STRATEGIC SOURCING – PROCUREMENT
Someone Who Made THE MOVE TO CONTRACT explains Its Benefits:
We recently interviewed a Strategic Sourcing professional who currently works in the Financial Services Sector as a senior Contractor for Argentus. He made the switch a couple of years ago from his permanent role to contract employment. In the interview, he talks about the immense career advantages that can arise from contract work and self-incorporation, as well as what companies stand to gain from hiring contractors.
Could you tell me a little bit about your background and what it is you do?
I work with the Strategic Sourcing group here at a well-known Canadian Financial Institution. My background is in Procurement for HR, Operations Management, and Strategic Sourcing. I currently work within Strategic Sourcing to help manage the Professional Services category. I was working for another Financial Institution in a similar capacity before helping to manage various categories within the Professional Services category on a full-time, permanent basis.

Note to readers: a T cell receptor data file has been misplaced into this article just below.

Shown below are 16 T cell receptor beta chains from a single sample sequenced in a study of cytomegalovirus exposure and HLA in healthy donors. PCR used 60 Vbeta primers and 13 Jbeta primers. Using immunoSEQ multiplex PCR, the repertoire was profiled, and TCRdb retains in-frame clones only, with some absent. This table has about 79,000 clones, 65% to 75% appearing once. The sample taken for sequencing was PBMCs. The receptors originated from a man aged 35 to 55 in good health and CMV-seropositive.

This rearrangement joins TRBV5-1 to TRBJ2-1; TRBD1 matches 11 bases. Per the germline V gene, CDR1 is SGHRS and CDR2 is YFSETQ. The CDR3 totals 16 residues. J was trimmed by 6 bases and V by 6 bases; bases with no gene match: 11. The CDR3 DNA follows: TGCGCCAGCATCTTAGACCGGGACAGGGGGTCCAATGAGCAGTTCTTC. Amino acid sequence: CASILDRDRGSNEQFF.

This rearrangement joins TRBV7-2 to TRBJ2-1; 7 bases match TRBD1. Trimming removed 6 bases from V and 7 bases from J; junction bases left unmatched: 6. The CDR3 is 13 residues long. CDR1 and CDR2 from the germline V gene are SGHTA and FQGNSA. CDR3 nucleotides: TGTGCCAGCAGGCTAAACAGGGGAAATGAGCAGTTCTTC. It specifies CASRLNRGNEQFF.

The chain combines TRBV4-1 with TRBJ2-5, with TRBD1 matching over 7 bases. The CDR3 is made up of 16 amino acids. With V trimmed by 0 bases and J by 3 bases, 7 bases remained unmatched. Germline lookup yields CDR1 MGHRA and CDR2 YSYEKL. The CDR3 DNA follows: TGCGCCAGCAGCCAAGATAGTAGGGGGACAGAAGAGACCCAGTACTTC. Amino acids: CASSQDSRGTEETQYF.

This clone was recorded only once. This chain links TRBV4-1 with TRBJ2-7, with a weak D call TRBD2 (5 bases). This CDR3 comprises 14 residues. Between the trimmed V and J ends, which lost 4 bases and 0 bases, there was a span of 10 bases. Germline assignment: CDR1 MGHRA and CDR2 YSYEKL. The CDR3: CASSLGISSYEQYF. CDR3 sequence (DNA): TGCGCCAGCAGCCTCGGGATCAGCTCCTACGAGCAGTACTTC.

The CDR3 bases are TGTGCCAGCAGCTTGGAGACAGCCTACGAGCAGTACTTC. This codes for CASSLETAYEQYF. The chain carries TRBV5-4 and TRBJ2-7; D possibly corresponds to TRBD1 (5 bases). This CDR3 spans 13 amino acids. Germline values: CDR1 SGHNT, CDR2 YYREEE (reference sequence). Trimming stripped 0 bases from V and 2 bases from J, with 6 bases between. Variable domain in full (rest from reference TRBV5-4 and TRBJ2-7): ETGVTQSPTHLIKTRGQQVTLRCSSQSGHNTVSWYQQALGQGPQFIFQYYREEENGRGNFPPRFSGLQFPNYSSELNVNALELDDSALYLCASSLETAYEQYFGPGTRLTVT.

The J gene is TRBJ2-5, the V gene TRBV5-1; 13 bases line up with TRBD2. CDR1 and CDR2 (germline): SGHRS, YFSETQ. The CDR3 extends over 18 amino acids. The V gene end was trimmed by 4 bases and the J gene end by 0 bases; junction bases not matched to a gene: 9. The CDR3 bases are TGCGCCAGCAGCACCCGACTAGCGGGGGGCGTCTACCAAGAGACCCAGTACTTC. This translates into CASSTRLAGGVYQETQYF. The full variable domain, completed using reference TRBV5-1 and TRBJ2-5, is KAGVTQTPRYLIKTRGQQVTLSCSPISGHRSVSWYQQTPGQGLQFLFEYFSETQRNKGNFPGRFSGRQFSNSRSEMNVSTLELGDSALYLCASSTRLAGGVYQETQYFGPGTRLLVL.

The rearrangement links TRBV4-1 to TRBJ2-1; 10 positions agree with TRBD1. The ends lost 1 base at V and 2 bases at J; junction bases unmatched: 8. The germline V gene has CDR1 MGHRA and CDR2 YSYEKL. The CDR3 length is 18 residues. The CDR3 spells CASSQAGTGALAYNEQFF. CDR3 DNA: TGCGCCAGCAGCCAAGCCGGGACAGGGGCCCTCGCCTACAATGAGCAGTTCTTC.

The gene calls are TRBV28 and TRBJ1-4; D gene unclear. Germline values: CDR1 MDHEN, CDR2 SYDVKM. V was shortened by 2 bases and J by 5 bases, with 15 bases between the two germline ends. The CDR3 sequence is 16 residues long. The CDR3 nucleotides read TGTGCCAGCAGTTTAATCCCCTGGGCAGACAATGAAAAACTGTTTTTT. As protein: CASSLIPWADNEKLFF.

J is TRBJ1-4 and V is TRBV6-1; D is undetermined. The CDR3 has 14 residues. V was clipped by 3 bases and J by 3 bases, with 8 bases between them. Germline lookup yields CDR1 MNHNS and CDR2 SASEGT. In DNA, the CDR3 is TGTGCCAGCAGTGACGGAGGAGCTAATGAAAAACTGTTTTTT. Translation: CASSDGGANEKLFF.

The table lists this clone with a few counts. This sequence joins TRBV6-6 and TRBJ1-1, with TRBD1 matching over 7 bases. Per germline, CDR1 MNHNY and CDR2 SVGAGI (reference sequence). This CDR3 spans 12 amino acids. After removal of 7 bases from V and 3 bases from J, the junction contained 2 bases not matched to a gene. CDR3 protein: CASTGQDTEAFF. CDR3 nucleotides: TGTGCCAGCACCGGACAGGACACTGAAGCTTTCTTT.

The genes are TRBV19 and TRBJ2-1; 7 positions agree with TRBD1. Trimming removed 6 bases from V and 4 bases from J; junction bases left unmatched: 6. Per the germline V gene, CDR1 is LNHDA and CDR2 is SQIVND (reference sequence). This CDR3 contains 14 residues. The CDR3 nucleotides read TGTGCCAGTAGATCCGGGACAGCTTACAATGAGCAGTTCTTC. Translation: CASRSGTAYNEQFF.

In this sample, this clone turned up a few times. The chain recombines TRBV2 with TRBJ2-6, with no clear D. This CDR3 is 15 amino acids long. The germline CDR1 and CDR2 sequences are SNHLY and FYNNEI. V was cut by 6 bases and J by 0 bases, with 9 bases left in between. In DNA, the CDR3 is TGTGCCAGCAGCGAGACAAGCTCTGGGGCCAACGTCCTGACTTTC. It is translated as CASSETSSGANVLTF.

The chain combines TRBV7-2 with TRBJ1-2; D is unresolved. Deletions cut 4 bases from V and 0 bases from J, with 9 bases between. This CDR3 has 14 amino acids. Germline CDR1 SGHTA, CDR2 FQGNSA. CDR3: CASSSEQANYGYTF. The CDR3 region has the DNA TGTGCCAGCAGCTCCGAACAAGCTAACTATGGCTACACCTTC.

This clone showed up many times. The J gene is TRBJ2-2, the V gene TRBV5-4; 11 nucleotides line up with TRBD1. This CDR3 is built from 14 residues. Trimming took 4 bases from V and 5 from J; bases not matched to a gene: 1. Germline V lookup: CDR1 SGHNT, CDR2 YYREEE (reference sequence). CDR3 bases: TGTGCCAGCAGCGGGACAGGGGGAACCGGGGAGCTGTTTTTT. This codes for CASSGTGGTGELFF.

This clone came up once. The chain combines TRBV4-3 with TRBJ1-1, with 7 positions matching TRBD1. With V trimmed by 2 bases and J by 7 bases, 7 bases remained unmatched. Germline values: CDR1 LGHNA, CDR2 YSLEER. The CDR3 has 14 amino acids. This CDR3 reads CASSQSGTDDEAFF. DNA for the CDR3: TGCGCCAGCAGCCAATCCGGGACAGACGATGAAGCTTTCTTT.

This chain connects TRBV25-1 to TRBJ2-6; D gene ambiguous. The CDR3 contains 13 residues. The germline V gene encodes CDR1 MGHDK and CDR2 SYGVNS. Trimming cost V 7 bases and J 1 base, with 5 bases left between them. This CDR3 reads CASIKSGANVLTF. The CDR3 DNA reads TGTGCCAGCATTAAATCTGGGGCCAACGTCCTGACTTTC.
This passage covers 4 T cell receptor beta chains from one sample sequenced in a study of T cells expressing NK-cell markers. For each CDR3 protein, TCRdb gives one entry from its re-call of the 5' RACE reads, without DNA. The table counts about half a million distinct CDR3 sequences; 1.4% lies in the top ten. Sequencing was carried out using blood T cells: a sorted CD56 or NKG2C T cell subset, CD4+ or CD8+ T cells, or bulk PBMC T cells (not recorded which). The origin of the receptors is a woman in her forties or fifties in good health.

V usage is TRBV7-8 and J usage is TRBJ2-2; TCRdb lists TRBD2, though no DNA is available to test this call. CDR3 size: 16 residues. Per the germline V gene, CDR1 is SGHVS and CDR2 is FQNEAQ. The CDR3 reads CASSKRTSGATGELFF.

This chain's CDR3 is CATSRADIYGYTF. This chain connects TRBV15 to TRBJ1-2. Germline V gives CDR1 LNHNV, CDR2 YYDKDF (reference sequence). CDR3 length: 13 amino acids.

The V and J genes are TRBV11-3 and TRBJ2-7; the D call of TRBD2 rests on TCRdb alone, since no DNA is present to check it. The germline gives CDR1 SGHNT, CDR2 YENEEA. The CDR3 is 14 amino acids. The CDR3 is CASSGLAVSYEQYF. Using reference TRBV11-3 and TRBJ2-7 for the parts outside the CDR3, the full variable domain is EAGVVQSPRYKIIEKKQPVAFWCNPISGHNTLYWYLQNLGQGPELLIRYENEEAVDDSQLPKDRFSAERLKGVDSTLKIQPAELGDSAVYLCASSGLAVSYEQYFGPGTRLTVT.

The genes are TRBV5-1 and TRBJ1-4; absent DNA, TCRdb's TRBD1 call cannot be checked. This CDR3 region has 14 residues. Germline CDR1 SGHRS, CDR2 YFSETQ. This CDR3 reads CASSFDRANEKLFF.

At what point did you switch over into contract? Why did you decide to do so?
I switched over 2 years ago from Permanent to the Contract category. The reason I did so was because I felt that at that time in my permanent career I had reached a high level of subject matter expertise. I felt comfortable moving out on my own and working on my own on to provide those types of services to the other Financial Institutions on a contract basis.